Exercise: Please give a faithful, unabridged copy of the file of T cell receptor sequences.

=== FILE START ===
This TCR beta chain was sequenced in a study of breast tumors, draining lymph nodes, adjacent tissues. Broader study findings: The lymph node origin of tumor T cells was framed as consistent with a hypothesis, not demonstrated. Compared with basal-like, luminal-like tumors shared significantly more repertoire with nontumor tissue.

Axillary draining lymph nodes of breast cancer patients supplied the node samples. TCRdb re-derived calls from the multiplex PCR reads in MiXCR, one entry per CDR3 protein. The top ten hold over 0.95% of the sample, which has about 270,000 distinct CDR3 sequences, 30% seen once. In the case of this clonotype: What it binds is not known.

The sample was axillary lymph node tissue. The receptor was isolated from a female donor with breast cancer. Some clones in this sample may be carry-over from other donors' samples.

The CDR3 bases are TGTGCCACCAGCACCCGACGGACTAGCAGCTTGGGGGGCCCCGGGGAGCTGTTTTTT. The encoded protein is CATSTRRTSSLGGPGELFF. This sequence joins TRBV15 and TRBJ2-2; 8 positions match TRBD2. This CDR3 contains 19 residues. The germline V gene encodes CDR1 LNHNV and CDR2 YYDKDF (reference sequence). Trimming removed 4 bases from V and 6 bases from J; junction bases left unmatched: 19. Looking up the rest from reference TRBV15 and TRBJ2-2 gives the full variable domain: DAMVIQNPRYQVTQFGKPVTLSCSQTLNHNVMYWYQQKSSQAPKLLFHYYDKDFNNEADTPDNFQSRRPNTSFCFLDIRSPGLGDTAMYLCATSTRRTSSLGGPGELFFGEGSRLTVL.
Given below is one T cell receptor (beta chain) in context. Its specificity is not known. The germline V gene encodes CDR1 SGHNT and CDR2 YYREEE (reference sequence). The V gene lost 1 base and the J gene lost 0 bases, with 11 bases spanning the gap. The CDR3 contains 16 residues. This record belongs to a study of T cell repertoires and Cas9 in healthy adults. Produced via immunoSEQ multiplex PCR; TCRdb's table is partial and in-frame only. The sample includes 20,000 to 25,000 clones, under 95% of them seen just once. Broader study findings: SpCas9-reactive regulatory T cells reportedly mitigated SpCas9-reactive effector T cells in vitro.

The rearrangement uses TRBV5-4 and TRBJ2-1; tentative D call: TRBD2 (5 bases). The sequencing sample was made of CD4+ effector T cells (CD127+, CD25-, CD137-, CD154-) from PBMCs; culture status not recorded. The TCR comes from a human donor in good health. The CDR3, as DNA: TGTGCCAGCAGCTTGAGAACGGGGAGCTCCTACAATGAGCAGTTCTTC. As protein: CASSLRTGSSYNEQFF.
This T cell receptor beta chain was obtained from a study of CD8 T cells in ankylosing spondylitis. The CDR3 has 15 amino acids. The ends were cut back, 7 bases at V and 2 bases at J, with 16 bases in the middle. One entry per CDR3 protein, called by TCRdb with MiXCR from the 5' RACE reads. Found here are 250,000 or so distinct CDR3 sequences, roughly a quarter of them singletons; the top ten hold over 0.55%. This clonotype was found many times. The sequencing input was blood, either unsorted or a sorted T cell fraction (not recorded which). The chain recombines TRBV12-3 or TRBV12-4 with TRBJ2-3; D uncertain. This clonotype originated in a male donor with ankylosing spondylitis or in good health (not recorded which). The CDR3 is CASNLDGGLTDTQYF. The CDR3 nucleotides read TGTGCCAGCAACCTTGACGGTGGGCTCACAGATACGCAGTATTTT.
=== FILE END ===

This TCR beta chain was sequenced in a study of breast tumors, draining lymph nodes, adjacent tissues. Broader study findings: The lymph node origin of tumor T cells was framed as consistent with a hypothesis, not demonstrated. Compared with basal-like, luminal-like tumors shared significantly more repertoire with nontumor tissue.

Axillary draining lymph nodes of breast cancer patients supplied the node samples. TCRdb re-derived calls from the multiplex PCR reads in MiXCR, one entry per CDR3 protein. The top ten hold over 0.95% of the sample, which has about 270,000 distinct CDR3 sequences, 30% seen once. In the case of this clonotype: What it binds is not known.

The sample was axillary lymph node tissue. The receptor was isolated from a female donor with breast cancer. Some clones in this sample may be carry-over from other donors' samples.

The CDR3 bases are TGTGCCACCAGCACCCGACGGACTAGCAGCTTGGGGGGCCCCGGGGAGCTGTTTTTT. The encoded protein is CATSTRRTSSLGGPGELFF. This sequence joins TRBV15 and TRBJ2-2; 8 positions match TRBD2. This CDR3 contains 19 residues. The germline V gene encodes CDR1 LNHNV and CDR2 YYDKDF (reference sequence). Trimming removed 4 bases from V and 6 bases from J; junction bases left unmatched: 19. Looking up the rest from reference TRBV15 and TRBJ2-2 gives the full variable domain: DAMVIQNPRYQVTQFGKPVTLSCSQTLNHNVMYWYQQKSSQAPKLLFHYYDKDFNNEADTPDNFQSRRPNTSFCFLDIRSPGLGDTAMYLCATSTRRTSSLGGPGELFFGEGSRLTVL.
Given below is one T cell receptor (beta chain) in context. Its specificity is not known. The germline V gene encodes CDR1 SGHNT and CDR2 YYREEE (reference sequence). The V gene lost 1 base and the J gene lost 0 bases, with 11 bases spanning the gap. The CDR3 contains 16 residues. This record belongs to a study of T cell repertoires and Cas9 in healthy adults. Produced via immunoSEQ multiplex PCR; TCRdb's table is partial and in-frame only. The sample includes 20,000 to 25,000 clones, under 95% of them seen just once. Broader study findings: SpCas9-reactive regulatory T cells reportedly mitigated SpCas9-reactive effector T cells in vitro.

The rearrangement uses TRBV5-4 and TRBJ2-1; tentative D call: TRBD2 (5 bases). The sequencing sample was made of CD4+ effector T cells (CD127+, CD25-, CD137-, CD154-) from PBMCs; culture status not recorded. The TCR comes from a human donor in good health. The CDR3, as DNA: TGTGCCAGCAGCTTGAGAACGGGGAGCTCCTACAATGAGCAGTTCTTC. As protein: CASSLRTGSSYNEQFF.
This T cell receptor beta chain was obtained from a study of CD8 T cells in ankylosing spondylitis. The CDR3 has 15 amino acids. The ends were cut back, 7 bases at V and 2 bases at J, with 16 bases in the middle. One entry per CDR3 protein, called by TCRdb with MiXCR from the 5' RACE reads. Found here are 250,000 or so distinct CDR3 sequences, roughly a quarter of them singletons; the top ten hold over 0.55%. This clonotype was found many times. The sequencing input was blood, either unsorted or a sorted T cell fraction (not recorded which). The chain recombines TRBV12-3 or TRBV12-4 with TRBJ2-3; D uncertain. This clonotype originated in a male donor with ankylosing spondylitis or in good health (not recorded which). The CDR3 is CASNLDGGLTDTQYF. The CDR3 nucleotides read TGTGCCAGCAACCTTGACGGTGGGCTCACAGATACGCAGTATTTT.